You ever seen this show What Would You Do? It’s not great art, but I do believe it performs a great service. They stage these scenarios—boyfriend publically abusing girlfriend, racist store clerk giving some darker than hims a hard time, bottom rung human being spiking a girl’s drink in a bar and then trying to take her home, etc.—and then see how unsuspecting people will react. Some people, as you can imagine, choose to ignore. Others dig in and try to correct the situation. No matter what happens, it’s a fascinating study of human behavior. And then the experts come on afterwards to talk about the proper way to lend a hand in these awkward, often potentially dangerous situations. It’s humanitarianism by way of Punk’d.

I’ve always wondered what kind of person I’d be if faced with one of those situations. Would I move on and think “not my problem?” Would I stop to help? Would I wait to see if anyone else was gonna jump in there and take care of it so I didn’t have to?

On Saturday night, my wife and I were walking from our car to the movie theater to see Fast Five (also not great art, also humanitarian [the Fast/Furious franchise keeps Vin Diesel employed and away from the little kid birthday party circuit]). We’d nearly gotten there when the man walking towards us fell straight to the ground face first.

I didn’t see it. I get distracted by the sky and things in the wind. Erin yelled out “That man just fell down!” and I took off running. I didn’t even think about it. I just ran right to him. He was a big guy. Fat, yeah, but big. His forearms looked like Pummeling Machines. There’s not actually any such thing as Pummeling Machines, and yet I have seen them. They were attached to the exhausted, very large, awesomely mustachioed man on the concrete.  I knelt down.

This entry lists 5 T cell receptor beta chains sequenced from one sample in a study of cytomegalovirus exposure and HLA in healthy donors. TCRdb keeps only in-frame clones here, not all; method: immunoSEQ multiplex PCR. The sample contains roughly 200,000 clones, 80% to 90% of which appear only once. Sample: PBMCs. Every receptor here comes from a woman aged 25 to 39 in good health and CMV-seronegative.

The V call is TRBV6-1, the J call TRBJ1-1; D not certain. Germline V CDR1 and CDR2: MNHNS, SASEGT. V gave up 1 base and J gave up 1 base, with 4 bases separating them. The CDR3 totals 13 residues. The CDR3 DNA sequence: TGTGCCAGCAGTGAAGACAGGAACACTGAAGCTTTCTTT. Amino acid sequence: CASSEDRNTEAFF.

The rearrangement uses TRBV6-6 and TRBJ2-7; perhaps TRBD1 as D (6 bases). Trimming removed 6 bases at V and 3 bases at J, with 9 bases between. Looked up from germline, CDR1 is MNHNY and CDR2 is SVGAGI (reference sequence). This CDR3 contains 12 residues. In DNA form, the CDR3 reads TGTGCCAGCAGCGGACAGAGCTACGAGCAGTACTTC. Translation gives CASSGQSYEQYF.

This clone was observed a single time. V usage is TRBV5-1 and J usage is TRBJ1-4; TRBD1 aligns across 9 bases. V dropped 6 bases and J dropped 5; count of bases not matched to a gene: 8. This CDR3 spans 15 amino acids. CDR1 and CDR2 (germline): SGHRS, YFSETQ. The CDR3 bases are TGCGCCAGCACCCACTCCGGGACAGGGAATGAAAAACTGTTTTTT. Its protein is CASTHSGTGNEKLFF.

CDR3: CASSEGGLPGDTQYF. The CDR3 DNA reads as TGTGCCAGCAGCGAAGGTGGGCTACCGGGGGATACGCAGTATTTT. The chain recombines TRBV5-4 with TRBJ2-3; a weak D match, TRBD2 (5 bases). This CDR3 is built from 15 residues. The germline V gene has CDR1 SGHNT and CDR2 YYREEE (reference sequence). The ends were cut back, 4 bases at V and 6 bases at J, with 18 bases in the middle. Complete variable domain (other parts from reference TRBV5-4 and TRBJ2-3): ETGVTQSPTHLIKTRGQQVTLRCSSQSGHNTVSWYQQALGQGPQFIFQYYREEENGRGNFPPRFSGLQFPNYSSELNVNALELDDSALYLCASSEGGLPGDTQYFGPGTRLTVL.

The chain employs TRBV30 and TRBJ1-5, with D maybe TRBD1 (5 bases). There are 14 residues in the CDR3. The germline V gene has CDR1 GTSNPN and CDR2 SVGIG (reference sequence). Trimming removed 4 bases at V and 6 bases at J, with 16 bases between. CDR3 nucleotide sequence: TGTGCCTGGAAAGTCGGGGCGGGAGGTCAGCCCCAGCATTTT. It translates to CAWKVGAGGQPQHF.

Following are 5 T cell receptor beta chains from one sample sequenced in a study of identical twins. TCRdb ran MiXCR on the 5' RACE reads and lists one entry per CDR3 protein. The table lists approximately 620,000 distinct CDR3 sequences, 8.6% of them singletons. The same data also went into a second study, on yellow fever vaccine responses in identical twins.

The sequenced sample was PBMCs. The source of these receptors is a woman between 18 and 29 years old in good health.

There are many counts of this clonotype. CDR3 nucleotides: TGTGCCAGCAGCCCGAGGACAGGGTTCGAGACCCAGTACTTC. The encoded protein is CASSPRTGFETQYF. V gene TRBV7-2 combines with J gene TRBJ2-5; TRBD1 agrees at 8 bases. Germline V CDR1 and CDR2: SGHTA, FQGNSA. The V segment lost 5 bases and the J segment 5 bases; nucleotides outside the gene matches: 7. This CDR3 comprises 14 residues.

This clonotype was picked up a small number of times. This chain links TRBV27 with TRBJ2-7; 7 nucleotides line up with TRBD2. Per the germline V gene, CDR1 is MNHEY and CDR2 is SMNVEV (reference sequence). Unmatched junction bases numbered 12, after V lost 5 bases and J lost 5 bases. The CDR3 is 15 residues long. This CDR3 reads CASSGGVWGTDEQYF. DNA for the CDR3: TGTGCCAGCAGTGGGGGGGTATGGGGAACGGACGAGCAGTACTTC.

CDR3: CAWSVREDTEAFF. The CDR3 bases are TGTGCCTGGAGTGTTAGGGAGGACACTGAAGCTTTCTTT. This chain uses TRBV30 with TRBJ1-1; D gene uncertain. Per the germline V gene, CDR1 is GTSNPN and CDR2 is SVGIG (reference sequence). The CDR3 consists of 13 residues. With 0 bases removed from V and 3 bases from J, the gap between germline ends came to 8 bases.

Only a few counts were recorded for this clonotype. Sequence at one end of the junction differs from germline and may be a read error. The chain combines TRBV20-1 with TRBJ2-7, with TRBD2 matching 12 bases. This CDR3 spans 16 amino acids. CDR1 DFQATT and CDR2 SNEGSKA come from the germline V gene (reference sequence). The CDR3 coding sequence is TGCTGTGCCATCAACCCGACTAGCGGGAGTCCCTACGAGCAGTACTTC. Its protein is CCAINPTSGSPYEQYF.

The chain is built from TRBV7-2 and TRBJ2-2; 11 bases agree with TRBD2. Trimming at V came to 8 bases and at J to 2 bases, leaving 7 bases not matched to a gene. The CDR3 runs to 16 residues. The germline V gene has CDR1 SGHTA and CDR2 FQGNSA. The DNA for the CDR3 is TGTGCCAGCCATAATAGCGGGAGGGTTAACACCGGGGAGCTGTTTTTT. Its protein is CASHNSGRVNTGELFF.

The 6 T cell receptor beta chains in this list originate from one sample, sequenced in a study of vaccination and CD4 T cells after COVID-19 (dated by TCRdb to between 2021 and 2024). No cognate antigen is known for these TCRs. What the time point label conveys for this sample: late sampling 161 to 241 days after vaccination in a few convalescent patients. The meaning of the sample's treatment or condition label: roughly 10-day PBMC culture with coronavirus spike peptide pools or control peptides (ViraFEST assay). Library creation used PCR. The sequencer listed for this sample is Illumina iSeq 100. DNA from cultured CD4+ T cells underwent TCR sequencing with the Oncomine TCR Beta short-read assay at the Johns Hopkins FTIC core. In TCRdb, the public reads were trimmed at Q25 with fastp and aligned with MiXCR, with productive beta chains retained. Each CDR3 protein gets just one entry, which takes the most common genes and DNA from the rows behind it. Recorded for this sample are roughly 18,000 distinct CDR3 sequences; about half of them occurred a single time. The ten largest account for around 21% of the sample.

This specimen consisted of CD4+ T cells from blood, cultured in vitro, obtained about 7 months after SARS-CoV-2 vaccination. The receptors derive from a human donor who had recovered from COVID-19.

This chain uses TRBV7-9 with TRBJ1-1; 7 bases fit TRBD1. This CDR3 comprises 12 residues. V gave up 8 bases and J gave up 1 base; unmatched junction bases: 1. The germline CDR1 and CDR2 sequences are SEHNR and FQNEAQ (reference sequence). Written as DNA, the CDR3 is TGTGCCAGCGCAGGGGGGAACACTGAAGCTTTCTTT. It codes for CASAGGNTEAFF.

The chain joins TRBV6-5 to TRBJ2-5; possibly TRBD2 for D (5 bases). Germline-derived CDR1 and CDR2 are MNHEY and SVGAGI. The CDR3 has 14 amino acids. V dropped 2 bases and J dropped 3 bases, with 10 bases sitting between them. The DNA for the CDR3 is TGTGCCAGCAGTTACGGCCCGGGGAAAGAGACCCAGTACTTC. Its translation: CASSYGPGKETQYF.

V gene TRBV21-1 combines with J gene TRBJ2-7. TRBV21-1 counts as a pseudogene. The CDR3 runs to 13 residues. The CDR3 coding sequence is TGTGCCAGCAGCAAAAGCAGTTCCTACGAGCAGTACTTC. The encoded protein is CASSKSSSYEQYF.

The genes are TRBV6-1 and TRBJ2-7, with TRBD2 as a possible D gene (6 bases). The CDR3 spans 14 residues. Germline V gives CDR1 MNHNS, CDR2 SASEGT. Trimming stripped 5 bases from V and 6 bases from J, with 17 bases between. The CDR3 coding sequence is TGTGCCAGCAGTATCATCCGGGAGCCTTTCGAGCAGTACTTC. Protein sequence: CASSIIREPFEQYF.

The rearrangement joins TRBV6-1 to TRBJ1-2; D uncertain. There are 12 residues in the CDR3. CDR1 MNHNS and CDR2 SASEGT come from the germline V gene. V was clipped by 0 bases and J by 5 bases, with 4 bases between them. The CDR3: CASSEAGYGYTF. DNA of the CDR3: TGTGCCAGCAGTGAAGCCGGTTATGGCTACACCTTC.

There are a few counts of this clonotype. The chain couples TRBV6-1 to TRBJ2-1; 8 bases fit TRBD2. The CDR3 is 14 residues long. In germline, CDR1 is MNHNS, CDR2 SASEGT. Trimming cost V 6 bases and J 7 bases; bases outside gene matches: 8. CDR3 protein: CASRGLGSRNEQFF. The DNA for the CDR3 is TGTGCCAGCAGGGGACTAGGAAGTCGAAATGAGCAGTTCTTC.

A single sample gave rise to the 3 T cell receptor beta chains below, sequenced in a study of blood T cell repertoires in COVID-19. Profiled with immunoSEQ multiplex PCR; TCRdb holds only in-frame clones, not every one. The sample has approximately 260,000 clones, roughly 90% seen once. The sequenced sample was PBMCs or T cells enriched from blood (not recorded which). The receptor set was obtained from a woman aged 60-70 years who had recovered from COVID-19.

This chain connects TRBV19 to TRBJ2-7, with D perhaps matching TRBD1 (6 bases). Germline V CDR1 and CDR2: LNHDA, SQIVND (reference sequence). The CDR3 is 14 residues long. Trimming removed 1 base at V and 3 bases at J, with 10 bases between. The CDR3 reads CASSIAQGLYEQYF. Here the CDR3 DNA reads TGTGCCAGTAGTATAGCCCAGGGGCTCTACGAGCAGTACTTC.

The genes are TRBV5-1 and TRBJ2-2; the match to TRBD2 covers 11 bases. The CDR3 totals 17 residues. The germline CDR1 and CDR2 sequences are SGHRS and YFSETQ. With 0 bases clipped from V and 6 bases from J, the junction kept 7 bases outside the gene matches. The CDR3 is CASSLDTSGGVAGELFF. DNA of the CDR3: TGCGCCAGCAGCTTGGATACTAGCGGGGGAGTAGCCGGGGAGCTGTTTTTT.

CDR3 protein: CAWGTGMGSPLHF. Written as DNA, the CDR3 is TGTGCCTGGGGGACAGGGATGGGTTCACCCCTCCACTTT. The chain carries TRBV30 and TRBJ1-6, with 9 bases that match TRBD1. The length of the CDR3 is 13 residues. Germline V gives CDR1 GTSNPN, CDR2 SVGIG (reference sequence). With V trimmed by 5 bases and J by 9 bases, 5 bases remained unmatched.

“Sir, sir are you all right?”

No response.

“Sir? Are you okay?” No response. “Erin, call 911!”

“I’m all right!” He spoke. He didn’t move, but he did speak. “Ah’m—I’m okay. Just need to rest for a little bit. Just need to rest.”

Odd place for a nap. “Sir, let me help you up.” He was sweating pretty hard. His glasses fell off in the fall and were lying on the ground bent and half under his face. “Why don’t you let me help you up?”

“No—nah. It’s all right. It’s all right. I’m just need some rest. Ah’ll be fine in a minute. Just a—just let me—let me…”

He faded on me and I asked him the obvious question. “Sir, do you think you’ve had a bit too much to drink tonight?” Erin, standing about ten feet away, looked horrified. I was jumping to the rude, easy conclusion.

“Hah. Yeah. Yeah, I guess I have. Prob’ly.”

“Is there someone we can call for you? Someone that can come get you?” I turned to Erin. She was talking.

“I don’t have my cell phone,” she said.  Okay…

“N-no, it’s all right. It’s all right,” the man said, still face down. “‘preciate your concern. I just need to get up now. I’m fine. Just a little tired. I just need some sleep is all. Right here. That’s all. Just some sleep. Jes’ a few minutes.”

“Sir, if you’ve been drinking then you need a little more than a few minutes of sleep.”

“I haven’t been drinking.”

“Yes, you have, sir. I can smell it on your breath. Also, you just told me.”

He tried getting up, but it took a lot more effort than he was capable of. I tried to help him, but he waved me off until it was clear he couldn’t do it on his  own. As his massive paw went into my hand and he brought a knee up, the idea that I could even begin to support his weight seemed pretty ridiculous. Thankfully, he needed less help than I could offer and he was on his feet quickly.

By now several people had walked by and witnessed the scene. Only one couple stopped to talk to Erin and stay with her. They had a cell phone and were making a call.

The man stumbled forward. “My truck’s…it’s jes’ right here. I just need to get home. Home, that’s it.” I walked beside him, staring at the keys dangling in his hand. His truck was close and, somehow, he opened the driver side door and got in. I held the door open and wouldn’t let him close it.